Wallie Morris: Children deserve health care
On Sept. 30, Congress allowed the federal Children’s Health Insurance Program — CHIP — to expire. Reading about it in the news, I thought how could our representatives be so heartless. However, it didn’t truly hit home until I saw a Facebook post from my daughters’ pediatrician encouraging local parents, with children covered by CHIP, to start investigating alternative health insurance for their children.
As a mother, I began to think of all the mothers and parents in this state, working hard to provide for their families, who may soon be adding costly medical bills to their long list of things to worry about.
Funding CHIP should not be political. It is an essential program that benefits 9 million children and pregnant women nationwide.
A few facts about CHIP:
- Provides low-cost health care to children in families who earn too much to qualify for Medicaid but still need support to pay for health care. In Colorado, for example, it applies to families who make up to $5,330 a month for a family of four or approximately $64,000 pre-tax.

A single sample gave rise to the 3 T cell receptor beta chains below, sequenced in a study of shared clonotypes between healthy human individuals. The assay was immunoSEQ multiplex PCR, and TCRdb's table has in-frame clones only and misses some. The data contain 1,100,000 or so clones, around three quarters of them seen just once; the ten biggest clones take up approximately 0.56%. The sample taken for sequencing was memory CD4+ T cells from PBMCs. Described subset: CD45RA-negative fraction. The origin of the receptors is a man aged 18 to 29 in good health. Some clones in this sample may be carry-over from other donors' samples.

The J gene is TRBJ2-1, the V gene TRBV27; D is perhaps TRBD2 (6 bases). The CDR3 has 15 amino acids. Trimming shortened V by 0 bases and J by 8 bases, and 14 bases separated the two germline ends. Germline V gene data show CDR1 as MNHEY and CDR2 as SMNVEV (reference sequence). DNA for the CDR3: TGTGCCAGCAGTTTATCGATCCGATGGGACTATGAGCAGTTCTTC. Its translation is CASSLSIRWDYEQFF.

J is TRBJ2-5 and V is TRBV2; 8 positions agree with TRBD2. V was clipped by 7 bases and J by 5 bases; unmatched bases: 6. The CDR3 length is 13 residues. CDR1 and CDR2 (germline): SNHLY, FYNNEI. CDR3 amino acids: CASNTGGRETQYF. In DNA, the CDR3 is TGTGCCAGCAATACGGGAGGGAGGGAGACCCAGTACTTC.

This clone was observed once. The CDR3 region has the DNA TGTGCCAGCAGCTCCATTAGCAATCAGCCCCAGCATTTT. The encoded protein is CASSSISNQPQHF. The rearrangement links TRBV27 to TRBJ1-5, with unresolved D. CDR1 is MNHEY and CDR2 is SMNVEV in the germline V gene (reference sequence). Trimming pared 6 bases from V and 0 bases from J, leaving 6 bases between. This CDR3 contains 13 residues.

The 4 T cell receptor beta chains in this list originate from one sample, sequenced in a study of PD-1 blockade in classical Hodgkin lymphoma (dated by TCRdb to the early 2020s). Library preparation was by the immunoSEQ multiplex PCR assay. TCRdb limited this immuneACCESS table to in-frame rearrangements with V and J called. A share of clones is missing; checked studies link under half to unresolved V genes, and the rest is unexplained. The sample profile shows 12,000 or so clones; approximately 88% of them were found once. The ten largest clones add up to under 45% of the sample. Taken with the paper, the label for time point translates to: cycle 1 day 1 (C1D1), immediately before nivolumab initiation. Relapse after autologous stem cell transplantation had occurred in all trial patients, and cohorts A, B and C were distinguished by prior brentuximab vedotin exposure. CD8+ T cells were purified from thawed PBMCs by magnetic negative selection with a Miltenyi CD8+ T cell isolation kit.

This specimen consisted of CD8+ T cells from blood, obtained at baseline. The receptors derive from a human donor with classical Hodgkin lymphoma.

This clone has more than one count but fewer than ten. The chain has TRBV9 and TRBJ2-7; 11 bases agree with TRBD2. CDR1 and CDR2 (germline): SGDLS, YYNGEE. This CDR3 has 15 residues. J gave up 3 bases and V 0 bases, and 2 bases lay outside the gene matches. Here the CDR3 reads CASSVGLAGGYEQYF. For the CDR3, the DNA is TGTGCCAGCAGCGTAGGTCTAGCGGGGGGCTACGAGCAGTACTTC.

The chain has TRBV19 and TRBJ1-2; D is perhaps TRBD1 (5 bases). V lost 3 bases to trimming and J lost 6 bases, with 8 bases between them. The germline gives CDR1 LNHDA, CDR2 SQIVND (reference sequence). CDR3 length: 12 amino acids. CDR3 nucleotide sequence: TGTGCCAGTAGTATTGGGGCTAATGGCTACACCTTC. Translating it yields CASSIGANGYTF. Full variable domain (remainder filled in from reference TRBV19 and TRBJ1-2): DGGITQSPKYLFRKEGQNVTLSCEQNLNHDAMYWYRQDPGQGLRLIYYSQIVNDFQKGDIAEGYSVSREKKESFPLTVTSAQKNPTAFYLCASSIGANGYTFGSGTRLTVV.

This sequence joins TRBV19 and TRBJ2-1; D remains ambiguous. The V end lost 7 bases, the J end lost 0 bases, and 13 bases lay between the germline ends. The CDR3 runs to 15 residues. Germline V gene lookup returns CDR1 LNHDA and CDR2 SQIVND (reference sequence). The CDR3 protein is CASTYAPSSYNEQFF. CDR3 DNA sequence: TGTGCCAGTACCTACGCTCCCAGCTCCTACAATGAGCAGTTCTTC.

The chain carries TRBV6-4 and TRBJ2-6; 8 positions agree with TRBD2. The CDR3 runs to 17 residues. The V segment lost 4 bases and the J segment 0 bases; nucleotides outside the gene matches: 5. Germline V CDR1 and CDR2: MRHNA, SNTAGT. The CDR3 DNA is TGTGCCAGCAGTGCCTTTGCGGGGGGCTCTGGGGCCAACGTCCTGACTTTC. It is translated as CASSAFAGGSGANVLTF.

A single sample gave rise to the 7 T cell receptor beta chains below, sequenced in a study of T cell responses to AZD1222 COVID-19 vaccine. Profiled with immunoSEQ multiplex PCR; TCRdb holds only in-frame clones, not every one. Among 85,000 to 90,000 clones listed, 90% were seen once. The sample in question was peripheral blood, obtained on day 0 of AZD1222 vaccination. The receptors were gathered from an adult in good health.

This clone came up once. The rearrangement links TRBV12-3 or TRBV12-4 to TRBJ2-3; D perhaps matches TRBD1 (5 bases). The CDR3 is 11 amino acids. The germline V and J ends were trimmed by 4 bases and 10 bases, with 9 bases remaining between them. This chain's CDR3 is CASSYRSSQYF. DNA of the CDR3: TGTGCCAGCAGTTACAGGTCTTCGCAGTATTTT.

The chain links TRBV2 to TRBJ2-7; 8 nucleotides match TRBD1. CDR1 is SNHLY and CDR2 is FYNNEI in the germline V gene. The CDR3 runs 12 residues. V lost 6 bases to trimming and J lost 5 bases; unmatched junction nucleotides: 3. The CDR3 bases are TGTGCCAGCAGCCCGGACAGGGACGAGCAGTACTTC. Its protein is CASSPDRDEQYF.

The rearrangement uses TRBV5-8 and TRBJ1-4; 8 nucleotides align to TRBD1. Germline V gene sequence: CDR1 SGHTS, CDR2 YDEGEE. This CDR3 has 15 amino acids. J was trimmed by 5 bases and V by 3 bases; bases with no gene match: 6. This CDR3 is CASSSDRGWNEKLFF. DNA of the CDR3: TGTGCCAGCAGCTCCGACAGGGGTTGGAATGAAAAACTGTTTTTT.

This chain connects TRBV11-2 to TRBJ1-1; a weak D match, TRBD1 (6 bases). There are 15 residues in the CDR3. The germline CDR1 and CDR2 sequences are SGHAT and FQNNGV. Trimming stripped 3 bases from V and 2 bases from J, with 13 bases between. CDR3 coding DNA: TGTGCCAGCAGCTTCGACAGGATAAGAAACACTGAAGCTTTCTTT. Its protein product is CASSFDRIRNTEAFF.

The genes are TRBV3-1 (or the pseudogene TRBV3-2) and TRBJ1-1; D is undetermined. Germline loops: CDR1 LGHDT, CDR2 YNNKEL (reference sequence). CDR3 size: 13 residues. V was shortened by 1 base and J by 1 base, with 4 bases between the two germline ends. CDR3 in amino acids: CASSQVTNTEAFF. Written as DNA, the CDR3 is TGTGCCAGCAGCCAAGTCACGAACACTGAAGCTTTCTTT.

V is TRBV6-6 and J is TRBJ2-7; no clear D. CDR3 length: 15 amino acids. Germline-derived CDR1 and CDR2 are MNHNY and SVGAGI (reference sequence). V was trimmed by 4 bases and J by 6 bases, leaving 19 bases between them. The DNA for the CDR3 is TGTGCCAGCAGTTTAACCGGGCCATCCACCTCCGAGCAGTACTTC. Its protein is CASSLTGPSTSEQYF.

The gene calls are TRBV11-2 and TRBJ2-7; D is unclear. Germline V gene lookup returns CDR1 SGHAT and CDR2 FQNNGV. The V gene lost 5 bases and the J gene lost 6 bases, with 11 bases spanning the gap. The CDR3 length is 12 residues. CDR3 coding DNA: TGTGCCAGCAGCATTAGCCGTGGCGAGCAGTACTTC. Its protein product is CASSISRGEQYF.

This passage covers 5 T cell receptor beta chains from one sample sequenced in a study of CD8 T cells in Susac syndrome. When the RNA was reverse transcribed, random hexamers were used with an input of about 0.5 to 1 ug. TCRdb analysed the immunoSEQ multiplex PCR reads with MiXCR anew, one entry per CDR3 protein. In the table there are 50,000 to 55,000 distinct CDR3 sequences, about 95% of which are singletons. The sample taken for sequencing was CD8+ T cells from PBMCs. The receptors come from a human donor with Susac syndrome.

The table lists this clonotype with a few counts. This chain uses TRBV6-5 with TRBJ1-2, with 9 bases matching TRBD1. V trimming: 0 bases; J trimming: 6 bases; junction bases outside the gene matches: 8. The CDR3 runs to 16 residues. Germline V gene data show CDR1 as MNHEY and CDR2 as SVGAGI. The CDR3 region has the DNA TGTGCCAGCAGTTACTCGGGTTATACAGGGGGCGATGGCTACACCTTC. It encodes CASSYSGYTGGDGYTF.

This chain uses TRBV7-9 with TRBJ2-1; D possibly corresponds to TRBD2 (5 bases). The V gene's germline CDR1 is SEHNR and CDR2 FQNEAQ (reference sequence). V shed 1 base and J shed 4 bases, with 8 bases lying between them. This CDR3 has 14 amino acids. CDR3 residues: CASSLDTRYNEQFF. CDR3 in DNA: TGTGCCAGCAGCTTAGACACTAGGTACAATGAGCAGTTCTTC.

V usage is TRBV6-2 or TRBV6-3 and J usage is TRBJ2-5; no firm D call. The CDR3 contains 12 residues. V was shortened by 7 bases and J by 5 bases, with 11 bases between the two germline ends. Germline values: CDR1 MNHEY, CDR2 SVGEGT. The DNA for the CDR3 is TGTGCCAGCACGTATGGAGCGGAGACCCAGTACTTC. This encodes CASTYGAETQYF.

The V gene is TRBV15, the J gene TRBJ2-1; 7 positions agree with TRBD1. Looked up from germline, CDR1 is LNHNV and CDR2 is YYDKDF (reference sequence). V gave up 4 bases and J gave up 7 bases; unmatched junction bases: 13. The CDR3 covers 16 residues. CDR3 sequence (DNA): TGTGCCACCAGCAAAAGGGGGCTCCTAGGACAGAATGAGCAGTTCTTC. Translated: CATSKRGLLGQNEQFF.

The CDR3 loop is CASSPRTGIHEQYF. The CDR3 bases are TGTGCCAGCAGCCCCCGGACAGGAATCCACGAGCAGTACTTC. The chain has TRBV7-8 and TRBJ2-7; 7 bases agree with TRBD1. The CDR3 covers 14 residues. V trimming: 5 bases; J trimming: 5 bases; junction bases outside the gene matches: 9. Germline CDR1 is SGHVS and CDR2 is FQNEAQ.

- CHIP helped reduce the share of uninsured children from nearly 14 percent in 1997 to 4.9 percent in 2015, according to the CDC.
- Costs $14 billion nationally with two-thirds of that being picked up by government.
- If the program is not renewed, Colorado will lose out on $254 million in annual federal funding, which it won’t be able to make up due to constitutionally imposed tax and spending limitations.
According to the Colorado Department of Health Care Policy and Financing, CHIP will end in Colorado on Jan. 31, 2018, if Congress does not renew federal funding. In three months, in the middle of cold/flu season, the approximately 75,000 children and hundreds of pregnant women enrolled in Colorado’s CHIP program may not have access to affordable health care.
As citizens, parents and a community, we should be livid that our elected officials cannot agree to re-authorize a formerly bipartisan program that provides health care to low- and middle-income children. Both Senators Bennet and Gardner are co-sponsors of a bill to renew the program, however, members of Congress are piggybacking other controversial health care policies onto the re-authorization of CHIP funding making a bipartisan agreement nearly impossible.
Our community needs to call our representatives on behalf of these 75,000 children and urge them to prioritize CHIP funding over partisan politics and policies. We need to provide for these kids with CHIP, not use them as a bargaining chip.
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